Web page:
I come from South Africa. I’m working for the Economic Justice Network, which is a network of church organizations in 11 countries. We are working on debt, development, aid, and trade. This year is going to be a special year for us because it’s seven years after the Jubilee [movement] was formed; for us it’s a Sabbath year whereby we want to renew our commitment to fighting for debt cancellation.
Debt is one of the biggest problems in southern Africa. There are some countries that are paying up to 50% of their budget just to service foreign debt. There are other countries that have received debt relief, and some have received 100% debt cancellation. But we still see that there are problems, and fundamental questions that we need to answer. And as churches, we need to bring in more values from the churches about the whole issue of debt.
Why are we fighting for debt cancellation? We are fighting for debt cancellation because we want to free that money so that it can be injected into the social welfare of the people. There are so many children dying of malaria; so many children who cannot access ARVs [antiretroviral AIDS medicines]. There are so many people who are HIV positive. Money, if it is freed from debt service, can be injected into health, education, agriculture, and other useful things.
You want to give a free start to these highly indebted countries. Let them use that money to develop their own countries, to promote the welfare of their own people.
And therefore debt is, for us, a moral issue – we don’t want to see countries be enslaved perpetually. No, every seventh year, according to the Bible, the land is supposed to be given time to [lie] fallow. People are supposed to be given new life, the chance to begin again.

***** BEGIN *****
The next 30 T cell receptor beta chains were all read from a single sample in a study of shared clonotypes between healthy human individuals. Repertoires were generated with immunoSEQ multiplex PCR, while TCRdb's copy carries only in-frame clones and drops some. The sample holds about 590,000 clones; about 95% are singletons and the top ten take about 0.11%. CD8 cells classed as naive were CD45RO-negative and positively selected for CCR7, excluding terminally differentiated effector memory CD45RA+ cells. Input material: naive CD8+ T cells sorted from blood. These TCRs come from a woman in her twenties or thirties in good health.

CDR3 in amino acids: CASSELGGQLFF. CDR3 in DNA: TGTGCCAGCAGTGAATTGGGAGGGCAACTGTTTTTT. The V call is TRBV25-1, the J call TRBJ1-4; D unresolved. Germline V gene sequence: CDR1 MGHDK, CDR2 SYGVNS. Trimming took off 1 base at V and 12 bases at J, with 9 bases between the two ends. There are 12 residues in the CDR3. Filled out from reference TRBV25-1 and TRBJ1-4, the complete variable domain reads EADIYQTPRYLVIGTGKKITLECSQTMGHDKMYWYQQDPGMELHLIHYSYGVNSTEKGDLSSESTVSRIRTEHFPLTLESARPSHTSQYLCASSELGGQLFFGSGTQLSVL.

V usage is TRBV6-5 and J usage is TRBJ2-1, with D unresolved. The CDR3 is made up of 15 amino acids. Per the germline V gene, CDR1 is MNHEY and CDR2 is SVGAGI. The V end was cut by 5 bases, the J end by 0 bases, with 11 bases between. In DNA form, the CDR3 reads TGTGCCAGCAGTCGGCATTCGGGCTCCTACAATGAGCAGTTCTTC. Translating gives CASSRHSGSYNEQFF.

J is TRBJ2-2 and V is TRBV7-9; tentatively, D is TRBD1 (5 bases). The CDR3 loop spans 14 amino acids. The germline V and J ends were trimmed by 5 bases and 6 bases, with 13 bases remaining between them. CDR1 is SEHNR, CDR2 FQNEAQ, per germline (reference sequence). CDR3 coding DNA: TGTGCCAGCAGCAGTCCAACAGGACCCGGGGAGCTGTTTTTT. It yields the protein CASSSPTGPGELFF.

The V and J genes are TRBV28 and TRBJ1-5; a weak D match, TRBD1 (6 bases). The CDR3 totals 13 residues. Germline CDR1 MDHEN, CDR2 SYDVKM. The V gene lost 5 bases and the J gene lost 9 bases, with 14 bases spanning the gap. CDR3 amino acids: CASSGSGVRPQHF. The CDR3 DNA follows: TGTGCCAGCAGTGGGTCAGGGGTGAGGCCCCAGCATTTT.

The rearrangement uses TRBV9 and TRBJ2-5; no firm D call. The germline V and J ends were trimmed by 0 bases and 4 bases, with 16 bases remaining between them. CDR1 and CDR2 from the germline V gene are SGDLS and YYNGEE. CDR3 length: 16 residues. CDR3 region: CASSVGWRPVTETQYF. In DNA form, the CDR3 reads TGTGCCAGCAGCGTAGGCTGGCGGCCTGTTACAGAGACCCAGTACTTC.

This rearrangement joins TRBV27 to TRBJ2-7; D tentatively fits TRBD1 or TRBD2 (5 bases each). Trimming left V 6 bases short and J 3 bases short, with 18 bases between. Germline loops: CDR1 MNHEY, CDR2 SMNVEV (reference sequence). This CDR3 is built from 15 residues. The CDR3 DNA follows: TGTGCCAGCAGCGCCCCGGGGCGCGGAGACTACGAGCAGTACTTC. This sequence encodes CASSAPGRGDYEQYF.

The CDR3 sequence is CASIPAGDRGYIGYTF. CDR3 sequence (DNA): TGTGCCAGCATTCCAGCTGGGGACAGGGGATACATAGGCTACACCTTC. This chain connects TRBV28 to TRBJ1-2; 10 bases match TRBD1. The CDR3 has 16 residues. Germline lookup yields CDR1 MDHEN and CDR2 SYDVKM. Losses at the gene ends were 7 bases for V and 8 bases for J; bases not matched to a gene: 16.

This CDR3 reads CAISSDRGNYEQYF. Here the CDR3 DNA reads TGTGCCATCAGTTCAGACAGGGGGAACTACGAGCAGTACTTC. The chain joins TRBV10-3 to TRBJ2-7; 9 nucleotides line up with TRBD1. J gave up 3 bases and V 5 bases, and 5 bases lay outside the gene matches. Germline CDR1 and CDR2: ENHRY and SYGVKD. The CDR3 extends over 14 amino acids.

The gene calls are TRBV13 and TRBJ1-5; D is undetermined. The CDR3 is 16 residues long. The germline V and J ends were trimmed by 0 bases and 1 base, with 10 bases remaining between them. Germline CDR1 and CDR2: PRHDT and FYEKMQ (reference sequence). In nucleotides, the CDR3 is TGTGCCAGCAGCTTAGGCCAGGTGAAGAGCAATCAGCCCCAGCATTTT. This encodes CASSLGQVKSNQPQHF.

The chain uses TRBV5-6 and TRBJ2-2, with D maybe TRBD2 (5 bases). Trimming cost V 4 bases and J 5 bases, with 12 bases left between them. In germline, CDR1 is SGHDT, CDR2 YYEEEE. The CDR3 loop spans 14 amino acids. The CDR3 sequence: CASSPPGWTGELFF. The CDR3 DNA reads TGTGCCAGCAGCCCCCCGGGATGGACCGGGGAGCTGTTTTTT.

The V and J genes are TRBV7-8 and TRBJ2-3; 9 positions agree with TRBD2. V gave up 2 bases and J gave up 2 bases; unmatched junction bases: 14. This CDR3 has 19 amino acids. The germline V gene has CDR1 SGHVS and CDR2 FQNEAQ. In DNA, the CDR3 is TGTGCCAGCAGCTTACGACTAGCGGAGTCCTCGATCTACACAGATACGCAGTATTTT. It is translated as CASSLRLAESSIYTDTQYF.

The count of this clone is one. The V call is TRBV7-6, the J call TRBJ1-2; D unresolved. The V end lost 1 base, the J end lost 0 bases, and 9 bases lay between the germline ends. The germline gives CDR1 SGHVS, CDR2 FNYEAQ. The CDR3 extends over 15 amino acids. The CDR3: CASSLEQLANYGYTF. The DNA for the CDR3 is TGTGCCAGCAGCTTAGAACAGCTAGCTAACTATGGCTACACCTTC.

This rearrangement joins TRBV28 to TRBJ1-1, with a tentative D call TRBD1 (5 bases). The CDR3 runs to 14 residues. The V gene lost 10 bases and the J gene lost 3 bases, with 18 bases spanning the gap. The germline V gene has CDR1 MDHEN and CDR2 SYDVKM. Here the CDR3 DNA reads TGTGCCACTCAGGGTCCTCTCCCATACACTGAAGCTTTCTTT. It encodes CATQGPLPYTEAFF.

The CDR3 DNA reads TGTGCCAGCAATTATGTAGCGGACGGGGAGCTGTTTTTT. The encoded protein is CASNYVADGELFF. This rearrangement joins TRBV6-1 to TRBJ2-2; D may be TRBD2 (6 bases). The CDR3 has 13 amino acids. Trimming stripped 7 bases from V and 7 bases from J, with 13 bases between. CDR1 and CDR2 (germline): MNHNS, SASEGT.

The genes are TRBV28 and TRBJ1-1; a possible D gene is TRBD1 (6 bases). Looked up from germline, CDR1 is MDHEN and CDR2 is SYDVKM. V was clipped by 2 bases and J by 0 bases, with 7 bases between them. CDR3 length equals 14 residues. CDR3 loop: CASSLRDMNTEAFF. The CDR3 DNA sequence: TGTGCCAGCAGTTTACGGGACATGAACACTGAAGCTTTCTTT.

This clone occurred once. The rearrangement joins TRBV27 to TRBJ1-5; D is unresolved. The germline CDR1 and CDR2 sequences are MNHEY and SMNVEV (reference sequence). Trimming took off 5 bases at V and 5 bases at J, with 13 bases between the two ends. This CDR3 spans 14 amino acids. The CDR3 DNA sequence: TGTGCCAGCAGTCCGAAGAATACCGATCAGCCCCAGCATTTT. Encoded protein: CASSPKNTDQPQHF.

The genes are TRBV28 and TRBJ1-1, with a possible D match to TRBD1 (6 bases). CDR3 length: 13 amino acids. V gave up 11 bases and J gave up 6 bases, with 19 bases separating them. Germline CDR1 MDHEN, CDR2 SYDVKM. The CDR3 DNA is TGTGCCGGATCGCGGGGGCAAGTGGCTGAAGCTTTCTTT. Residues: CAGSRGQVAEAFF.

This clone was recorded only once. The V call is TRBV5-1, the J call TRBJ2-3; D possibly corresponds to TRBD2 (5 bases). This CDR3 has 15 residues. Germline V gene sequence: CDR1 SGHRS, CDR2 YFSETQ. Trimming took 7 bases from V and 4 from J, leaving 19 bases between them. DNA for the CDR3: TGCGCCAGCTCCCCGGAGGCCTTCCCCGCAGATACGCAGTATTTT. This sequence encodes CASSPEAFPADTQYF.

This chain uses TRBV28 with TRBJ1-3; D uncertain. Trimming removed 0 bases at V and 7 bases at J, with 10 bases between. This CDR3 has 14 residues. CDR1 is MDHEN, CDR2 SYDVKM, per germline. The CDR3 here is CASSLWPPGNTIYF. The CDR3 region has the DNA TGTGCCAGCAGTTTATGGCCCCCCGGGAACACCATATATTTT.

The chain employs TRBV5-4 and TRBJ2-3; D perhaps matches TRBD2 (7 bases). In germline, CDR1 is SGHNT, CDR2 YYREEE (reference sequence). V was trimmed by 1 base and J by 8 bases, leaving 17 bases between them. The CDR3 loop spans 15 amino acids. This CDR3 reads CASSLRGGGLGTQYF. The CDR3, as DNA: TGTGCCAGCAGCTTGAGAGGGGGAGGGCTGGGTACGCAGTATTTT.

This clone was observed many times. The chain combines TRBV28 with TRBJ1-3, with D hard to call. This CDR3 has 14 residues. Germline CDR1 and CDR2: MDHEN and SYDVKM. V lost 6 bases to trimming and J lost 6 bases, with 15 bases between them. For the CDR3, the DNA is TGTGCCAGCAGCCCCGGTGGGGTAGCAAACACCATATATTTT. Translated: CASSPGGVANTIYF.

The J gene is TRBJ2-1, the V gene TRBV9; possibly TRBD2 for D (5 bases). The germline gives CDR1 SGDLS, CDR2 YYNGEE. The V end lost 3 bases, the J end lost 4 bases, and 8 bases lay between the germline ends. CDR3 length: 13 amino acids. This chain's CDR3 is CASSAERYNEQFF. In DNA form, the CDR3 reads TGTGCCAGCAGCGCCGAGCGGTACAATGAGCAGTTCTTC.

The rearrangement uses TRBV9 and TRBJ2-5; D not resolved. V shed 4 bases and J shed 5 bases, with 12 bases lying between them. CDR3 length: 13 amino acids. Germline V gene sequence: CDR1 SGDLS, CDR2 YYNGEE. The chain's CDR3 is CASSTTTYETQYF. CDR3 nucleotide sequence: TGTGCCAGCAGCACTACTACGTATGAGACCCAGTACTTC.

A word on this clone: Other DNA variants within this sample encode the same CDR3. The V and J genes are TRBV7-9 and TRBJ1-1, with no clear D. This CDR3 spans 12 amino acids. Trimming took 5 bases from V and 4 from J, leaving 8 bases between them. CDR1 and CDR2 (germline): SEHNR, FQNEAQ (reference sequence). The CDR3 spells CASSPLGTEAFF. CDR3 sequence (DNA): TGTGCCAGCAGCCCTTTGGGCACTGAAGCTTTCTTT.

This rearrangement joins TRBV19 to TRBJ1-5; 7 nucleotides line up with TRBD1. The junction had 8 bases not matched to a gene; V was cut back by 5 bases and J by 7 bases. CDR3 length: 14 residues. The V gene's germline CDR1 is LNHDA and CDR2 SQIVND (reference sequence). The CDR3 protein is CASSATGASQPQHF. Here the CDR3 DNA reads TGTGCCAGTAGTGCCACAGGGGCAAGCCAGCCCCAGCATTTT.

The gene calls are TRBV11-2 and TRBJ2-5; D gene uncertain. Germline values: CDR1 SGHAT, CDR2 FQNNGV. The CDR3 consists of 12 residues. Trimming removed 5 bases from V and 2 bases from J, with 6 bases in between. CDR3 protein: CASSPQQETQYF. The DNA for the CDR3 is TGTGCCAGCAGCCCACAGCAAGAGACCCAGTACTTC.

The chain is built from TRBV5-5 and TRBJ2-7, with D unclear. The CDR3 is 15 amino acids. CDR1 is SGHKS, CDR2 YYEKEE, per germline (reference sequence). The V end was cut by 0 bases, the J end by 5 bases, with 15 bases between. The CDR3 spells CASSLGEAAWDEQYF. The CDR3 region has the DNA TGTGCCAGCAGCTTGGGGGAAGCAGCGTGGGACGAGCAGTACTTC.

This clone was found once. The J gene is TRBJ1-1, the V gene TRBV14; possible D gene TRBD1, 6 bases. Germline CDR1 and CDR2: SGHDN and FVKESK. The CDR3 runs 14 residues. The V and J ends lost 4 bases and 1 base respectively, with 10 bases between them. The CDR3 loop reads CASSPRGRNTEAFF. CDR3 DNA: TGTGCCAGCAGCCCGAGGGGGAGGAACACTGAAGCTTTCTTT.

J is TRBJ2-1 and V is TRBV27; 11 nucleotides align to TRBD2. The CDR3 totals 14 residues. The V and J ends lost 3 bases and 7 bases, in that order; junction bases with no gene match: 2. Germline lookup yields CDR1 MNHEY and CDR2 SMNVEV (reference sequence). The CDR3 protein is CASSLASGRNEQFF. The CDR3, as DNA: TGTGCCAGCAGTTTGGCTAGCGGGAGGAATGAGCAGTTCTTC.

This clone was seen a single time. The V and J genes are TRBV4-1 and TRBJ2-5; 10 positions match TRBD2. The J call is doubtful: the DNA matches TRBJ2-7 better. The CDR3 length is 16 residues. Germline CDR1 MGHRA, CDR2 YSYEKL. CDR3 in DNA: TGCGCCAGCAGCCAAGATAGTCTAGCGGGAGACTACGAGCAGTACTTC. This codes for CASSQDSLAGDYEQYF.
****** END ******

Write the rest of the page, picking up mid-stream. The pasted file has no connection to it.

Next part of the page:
We are also trying to link the debt issue to trade. In trade we have policies that are not conducive for the well-being of people in Africa. At the same time they have got this huge foreign debt that they have to service. We see trade as a means – not as an end – so that money can be used for development.
On the other side, too, we are connecting debt, trade, and aid. If you look at the Millennium Development Goals for 2015, the need for reform is apparent — countries will not be able to achieve the MDGs because they are using money to service debt. On the other hand, they are not getting a good deal from trade. At the same time, aid they are getting has many conditionalities attached. So if you combine the three things, it’s a big problem for southern Africa; it compromises the region’s ability to make a leap forward. And that’s why we at the Economic Justice Network are fighting for fair trade, debt cancellation, and meaningful aid.
Francis Ng’ambi is an economist who is the Budget Monitoring Officer at the Economic Justice Network of the Fellowship of Christian Councils in Southern Africa. Sojourners spoke with him in March at Ecumenical Advocacy Days.